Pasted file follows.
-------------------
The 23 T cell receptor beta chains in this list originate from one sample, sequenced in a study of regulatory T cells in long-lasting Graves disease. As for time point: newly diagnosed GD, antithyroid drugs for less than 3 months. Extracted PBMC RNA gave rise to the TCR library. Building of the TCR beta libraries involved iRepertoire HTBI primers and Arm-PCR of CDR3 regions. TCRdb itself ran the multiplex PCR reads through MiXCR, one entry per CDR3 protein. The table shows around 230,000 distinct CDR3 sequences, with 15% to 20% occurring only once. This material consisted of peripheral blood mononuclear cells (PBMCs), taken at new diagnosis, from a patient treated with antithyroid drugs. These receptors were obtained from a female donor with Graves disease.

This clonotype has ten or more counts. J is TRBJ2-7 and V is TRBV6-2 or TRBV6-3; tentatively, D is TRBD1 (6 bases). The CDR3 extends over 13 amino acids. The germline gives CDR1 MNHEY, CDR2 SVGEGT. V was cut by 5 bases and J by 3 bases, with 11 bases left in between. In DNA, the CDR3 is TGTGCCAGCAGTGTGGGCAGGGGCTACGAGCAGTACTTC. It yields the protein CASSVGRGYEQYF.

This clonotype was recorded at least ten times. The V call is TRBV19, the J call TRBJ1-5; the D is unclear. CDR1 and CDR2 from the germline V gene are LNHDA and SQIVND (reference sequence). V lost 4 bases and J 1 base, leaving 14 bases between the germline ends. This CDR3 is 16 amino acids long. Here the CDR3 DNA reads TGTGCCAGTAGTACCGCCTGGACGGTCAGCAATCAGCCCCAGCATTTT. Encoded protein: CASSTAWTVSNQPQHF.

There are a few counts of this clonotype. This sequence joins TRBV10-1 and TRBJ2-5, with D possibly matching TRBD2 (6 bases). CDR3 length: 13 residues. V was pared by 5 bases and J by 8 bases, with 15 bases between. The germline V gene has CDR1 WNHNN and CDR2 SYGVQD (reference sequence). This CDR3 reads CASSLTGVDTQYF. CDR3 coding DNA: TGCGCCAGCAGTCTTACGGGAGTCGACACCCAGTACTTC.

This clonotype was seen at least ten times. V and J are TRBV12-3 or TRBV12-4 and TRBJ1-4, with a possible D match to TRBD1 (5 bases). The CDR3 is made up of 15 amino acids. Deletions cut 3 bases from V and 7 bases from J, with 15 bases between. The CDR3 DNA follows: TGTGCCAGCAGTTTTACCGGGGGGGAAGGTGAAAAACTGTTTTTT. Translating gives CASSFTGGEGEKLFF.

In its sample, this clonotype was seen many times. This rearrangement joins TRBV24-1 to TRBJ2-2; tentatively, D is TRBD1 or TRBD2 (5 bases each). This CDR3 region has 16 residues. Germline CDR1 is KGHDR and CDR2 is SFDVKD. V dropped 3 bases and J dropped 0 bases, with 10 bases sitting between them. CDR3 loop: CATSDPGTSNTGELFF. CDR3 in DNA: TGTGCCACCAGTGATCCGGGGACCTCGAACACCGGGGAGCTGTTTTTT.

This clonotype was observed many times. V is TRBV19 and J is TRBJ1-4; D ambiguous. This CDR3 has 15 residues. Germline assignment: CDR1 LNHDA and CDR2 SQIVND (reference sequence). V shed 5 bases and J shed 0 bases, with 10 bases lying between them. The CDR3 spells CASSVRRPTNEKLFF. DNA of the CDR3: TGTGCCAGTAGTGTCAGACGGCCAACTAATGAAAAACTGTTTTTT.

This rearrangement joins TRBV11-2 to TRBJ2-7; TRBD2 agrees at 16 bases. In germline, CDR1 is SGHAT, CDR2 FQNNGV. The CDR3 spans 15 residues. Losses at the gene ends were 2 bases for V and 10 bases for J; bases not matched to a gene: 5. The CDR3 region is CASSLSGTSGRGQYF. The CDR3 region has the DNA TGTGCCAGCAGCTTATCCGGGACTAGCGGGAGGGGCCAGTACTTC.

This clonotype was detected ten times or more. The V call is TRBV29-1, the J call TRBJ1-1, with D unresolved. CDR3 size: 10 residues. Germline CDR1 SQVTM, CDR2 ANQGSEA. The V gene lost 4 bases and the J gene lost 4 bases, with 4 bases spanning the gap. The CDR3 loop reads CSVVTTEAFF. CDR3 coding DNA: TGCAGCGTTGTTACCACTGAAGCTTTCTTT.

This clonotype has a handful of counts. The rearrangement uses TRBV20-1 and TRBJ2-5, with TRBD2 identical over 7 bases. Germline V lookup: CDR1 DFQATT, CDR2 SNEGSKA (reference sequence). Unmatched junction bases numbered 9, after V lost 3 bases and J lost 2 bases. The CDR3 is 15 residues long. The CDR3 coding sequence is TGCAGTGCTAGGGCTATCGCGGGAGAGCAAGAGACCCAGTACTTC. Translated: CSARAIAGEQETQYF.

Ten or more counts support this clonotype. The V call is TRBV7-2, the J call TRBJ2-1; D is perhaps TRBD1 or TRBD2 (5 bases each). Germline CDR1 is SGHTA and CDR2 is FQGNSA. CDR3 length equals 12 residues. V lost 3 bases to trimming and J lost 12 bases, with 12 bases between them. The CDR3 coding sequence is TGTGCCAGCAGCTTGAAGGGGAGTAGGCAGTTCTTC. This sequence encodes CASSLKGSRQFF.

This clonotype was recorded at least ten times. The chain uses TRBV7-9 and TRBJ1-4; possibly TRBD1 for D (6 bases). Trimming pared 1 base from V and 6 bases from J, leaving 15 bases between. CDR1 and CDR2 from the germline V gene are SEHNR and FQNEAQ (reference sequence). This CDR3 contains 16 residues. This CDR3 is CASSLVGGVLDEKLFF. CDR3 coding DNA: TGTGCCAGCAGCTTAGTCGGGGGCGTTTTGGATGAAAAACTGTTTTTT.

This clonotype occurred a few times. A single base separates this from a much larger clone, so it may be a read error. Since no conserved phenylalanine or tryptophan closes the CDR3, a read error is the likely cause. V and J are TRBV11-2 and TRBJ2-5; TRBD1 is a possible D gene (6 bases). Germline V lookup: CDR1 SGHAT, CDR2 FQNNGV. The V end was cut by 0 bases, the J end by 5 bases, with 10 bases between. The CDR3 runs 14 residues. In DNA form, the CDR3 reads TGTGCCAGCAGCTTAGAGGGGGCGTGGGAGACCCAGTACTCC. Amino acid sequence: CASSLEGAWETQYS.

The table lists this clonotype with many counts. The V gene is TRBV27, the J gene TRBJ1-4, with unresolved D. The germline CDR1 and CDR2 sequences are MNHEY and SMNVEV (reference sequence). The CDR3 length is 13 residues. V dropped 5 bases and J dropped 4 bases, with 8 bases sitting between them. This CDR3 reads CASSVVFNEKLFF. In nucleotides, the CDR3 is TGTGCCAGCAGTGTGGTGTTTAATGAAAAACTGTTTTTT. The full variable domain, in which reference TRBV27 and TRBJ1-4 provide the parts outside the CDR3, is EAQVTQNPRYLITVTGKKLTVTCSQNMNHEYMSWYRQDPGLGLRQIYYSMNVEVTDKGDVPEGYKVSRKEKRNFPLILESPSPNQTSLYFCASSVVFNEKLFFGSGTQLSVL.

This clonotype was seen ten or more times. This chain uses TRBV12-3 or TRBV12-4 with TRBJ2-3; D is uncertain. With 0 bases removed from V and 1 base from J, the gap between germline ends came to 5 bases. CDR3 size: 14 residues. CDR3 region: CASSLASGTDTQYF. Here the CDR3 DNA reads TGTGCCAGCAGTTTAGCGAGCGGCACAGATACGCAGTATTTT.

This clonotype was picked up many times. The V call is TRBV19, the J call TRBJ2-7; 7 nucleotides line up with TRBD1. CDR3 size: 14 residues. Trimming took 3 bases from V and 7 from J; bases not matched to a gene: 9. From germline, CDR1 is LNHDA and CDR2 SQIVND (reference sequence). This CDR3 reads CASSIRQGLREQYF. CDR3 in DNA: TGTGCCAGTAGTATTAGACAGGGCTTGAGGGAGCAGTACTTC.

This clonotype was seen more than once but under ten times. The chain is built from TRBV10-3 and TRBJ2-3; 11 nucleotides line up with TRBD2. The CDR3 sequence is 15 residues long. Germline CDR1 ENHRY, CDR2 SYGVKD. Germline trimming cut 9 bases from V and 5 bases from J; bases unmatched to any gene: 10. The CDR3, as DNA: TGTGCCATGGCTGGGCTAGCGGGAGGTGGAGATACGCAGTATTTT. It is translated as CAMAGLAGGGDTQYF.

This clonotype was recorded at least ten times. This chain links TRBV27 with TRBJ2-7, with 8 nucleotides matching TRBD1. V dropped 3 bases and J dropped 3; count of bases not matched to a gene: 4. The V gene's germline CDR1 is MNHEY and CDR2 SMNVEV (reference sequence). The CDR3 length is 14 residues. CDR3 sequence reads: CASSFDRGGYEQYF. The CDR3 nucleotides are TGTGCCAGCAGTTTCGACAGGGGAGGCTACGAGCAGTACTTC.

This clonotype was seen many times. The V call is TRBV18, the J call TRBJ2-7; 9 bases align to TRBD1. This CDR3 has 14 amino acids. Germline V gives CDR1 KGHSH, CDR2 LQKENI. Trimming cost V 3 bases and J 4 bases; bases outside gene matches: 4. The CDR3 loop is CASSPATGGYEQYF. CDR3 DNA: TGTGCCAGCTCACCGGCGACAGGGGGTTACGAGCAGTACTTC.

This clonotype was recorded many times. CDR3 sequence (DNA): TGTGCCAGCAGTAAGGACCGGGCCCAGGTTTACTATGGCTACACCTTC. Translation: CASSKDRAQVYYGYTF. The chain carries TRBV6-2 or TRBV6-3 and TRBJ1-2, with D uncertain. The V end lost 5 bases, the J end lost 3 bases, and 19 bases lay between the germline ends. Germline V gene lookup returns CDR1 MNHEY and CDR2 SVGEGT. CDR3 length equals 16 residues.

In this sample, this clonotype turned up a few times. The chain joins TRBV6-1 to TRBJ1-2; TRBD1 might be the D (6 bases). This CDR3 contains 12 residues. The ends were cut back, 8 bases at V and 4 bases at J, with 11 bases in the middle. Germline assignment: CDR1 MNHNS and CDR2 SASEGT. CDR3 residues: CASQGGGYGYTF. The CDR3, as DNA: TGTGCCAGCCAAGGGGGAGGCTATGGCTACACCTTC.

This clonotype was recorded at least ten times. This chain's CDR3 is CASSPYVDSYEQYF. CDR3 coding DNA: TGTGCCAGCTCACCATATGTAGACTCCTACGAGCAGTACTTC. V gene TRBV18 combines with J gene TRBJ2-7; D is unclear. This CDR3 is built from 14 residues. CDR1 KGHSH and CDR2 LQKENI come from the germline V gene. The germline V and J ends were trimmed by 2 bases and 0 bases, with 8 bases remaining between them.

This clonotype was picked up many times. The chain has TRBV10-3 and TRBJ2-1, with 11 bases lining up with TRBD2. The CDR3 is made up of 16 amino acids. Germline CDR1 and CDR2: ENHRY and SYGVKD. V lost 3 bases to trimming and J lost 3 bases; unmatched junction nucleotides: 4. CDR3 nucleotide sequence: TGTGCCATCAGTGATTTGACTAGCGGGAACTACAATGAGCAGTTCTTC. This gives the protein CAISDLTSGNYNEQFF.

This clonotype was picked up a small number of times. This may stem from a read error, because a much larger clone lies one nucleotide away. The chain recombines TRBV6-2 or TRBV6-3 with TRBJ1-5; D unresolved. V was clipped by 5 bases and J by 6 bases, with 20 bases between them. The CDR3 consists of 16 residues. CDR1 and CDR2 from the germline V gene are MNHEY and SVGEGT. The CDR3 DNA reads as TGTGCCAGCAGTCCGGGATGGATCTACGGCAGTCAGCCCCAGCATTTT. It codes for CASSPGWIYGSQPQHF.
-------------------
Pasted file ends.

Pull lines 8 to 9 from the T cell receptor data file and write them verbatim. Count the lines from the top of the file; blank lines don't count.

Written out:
This rearrangement joins TRBV11-2 to TRBJ2-7; TRBD2 agrees at 16 bases. In germline, CDR1 is SGHAT, CDR2 FQNNGV. The CDR3 spans 15 residues. Losses at the gene ends were 2 bases for V and 10 bases for J; bases not matched to a gene: 5. The CDR3 region is CASSLSGTSGRGQYF. The CDR3 region has the DNA TGTGCCAGCAGCTTATCCGGGACTAGCGGGAGGGGCCAGTACTTC.

This clonotype was detected ten times or more. The V call is TRBV29-1, the J call TRBJ1-1, with D unresolved. CDR3 size: 10 residues. Germline CDR1 SQVTM, CDR2 ANQGSEA. The V gene lost 4 bases and the J gene lost 4 bases, with 4 bases spanning the gap. The CDR3 loop reads CSVVTTEAFF. CDR3 coding DNA: TGCAGCGTTGTTACCACTGAAGCTTTCTTT.